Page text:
Botox And Restylane Not A Destination Or Spa Treatment
The Physicians Coalition for Injectable Safety warns patients worldwide of the dangers of accepting Botox, Restylane or any other cosmetic injection or procedure from unfamiliar physicians during vacation, cruise or spa encounters.
“Cosmetic injections are highly satisfying, popular procedures when consumers elect to accept these treatments from a qualified, board-certified physician with whom the patient has a trusted and consistent relationship,” says Coalition leader Mark Jewell, MD, of Eugene, OR. “Patient confidence in the physician is a critical factor for any medical treatment, whether cosmetic or medically necessary. Confidence is largely based on trust, relationship and previous experiences with a physician or his or her practice. A one-time encounter in a vacation setting deprives the patient not only of a relationship but also the opportunity to follow-up when complications or questions present potentially weeks or months after initial treatment.”
“You must know your doctor. Whether on vacation or at home, patients must inquire specifically about a physician’s board certification and license status, and his or her experience specifically with the treatment recommended for you,” says Coalition leader Joao Carlos Sampaio Goes, MD of Sao Paolo, Brazil. “Board-certification, licensing and standards for safety in medical offices and reporting adverse events are unique to every destination. It is vital to know the country whose jurisdiction the procedure is performed under, and what standards are required and are practiced.”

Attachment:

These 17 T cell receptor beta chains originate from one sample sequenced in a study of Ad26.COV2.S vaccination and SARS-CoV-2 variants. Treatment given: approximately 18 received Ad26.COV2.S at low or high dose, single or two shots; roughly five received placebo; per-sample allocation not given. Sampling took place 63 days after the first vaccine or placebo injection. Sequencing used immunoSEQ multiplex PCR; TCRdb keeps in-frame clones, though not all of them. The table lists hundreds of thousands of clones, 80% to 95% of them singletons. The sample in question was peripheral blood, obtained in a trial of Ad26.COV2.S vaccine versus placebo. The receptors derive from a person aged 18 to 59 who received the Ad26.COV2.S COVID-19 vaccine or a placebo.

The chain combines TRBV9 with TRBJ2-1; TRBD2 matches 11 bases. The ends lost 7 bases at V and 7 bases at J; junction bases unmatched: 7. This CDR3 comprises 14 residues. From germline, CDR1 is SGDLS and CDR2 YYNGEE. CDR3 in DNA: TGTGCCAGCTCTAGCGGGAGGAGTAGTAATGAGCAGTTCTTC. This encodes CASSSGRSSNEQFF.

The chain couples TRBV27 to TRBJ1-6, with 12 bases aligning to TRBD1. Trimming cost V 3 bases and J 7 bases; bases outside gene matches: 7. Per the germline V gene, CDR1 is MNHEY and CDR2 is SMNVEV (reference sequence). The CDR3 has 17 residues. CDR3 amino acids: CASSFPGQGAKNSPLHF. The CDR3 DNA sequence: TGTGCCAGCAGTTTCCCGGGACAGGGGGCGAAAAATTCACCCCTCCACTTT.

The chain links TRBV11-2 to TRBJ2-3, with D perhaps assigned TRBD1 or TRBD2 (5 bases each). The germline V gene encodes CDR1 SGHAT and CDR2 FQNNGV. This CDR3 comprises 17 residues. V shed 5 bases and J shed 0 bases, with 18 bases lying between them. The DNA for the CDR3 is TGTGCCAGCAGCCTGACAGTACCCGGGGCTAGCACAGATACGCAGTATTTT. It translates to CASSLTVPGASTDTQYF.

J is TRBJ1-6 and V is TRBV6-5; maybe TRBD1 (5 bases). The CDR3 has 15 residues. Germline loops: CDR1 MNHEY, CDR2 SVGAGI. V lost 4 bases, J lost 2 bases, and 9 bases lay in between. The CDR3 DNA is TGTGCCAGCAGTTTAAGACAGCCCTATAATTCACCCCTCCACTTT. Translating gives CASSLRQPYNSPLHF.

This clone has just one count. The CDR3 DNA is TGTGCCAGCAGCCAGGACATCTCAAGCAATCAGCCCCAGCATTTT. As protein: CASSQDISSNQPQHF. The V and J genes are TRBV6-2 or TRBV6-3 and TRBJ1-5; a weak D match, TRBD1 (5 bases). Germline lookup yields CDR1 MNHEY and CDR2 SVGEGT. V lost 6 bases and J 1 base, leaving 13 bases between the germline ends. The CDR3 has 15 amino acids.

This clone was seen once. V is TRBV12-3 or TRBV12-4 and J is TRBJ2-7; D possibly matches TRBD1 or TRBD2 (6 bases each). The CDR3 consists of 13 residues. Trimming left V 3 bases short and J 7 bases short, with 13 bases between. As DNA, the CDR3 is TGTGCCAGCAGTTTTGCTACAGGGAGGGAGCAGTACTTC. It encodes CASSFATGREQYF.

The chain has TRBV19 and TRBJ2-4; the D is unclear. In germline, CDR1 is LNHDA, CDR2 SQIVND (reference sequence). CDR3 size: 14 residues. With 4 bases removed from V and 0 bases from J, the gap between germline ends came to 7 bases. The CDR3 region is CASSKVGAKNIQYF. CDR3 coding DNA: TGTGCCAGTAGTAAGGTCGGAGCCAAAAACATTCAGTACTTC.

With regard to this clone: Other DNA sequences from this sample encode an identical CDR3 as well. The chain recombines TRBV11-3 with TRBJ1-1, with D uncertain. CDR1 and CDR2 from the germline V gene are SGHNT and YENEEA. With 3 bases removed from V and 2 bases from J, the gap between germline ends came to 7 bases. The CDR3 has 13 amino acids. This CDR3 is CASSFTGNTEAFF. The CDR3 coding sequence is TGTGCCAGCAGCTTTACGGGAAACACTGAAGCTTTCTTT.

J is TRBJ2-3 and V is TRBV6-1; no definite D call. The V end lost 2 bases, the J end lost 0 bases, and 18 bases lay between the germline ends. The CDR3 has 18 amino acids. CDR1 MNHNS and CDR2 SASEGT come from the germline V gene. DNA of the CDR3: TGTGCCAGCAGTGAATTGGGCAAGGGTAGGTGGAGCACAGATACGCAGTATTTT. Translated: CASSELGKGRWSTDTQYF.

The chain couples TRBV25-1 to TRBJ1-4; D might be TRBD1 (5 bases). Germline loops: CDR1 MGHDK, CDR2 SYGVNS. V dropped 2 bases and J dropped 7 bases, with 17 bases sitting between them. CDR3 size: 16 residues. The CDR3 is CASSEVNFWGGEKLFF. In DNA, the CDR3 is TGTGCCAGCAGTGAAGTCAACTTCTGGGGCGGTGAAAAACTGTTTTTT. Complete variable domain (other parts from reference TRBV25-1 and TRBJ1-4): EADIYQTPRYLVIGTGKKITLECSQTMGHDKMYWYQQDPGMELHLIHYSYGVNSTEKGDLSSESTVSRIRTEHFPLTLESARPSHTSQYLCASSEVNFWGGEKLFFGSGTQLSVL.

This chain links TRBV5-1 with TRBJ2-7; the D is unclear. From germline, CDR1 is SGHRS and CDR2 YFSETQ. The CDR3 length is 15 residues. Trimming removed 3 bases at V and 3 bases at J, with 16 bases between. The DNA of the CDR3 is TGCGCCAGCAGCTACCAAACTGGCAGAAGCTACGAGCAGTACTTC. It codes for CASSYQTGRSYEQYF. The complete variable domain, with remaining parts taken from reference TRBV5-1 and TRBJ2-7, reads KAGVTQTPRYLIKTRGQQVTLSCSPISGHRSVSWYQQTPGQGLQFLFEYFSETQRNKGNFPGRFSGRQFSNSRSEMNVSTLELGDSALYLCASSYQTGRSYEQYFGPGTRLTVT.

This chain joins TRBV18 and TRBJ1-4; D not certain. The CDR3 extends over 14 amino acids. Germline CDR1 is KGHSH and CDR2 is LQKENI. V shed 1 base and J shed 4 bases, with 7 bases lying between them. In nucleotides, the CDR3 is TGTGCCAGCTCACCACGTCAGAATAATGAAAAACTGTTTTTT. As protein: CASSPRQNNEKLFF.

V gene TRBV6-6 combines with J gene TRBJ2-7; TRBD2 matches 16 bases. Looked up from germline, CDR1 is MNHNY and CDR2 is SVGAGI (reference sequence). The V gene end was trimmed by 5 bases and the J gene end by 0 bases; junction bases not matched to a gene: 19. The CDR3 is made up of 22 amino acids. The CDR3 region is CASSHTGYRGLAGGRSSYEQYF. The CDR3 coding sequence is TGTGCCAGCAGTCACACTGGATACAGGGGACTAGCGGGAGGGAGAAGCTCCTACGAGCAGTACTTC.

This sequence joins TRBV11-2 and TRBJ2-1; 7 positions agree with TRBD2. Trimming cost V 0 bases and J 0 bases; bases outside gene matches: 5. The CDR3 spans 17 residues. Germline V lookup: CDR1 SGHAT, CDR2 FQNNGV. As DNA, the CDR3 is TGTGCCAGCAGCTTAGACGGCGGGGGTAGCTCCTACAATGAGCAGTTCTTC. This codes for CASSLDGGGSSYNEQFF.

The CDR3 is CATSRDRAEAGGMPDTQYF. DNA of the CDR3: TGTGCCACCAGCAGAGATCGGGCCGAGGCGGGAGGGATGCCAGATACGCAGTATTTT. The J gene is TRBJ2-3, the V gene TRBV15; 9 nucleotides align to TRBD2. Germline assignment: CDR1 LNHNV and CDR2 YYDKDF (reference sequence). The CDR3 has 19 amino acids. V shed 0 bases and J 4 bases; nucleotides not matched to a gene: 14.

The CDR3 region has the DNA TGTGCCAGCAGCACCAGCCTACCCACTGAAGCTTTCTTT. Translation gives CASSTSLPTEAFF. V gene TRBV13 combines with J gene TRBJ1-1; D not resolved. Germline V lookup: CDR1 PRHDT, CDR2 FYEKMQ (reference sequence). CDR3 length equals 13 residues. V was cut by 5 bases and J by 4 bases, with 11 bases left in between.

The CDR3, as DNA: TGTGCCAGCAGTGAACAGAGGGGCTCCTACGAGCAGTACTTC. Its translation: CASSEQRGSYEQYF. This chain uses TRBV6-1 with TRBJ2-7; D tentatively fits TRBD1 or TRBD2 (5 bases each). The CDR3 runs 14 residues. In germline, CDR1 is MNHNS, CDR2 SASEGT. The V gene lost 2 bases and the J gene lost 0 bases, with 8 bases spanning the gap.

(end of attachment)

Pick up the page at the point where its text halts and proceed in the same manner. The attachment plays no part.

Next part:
“Whether on land or at sea you must inquire about the approval status of the injected agent, as well as your doctor’s qualifications,” says Coalition leader Ira D. Papel, MD of Baltimore, MD. “Each country has its own regulatory agency that approves pharmacological agents and devices. Ask specifically the approval status in the governing jurisdiction and in your own home country, and accept only genuine, branded and approved injectables.” Consumers must be cautioned that in international waters there may be no governing regulation, and therefore no agency where adverse, potentially permanent events are to be reported.
The Coalition offers consumers these very simple questions to ask before considering any cosmetic injectable procedure:
— Doctor: Is the injectable recommended by a qualified doctor who regularly treats similar conditions, in an appropriately licensed and equipped medical facility? Has the doctor examined the prospective patient before recommending treatment?
— Brand: Is the injectable recommended approved by the U.S. FDA, in the U.S. and by equivalent agencies in the country of origin for cosmetic indications and is it appropriately labeled and packaged to reflect its authenticity and approval?
— Safety: Is the setting a proper medically-equipped office, with safety and sterilization procedures? Has the physician evaluated conditions, recommended treatment, offered alternatives and clearly defined the potential outcomes including any complications?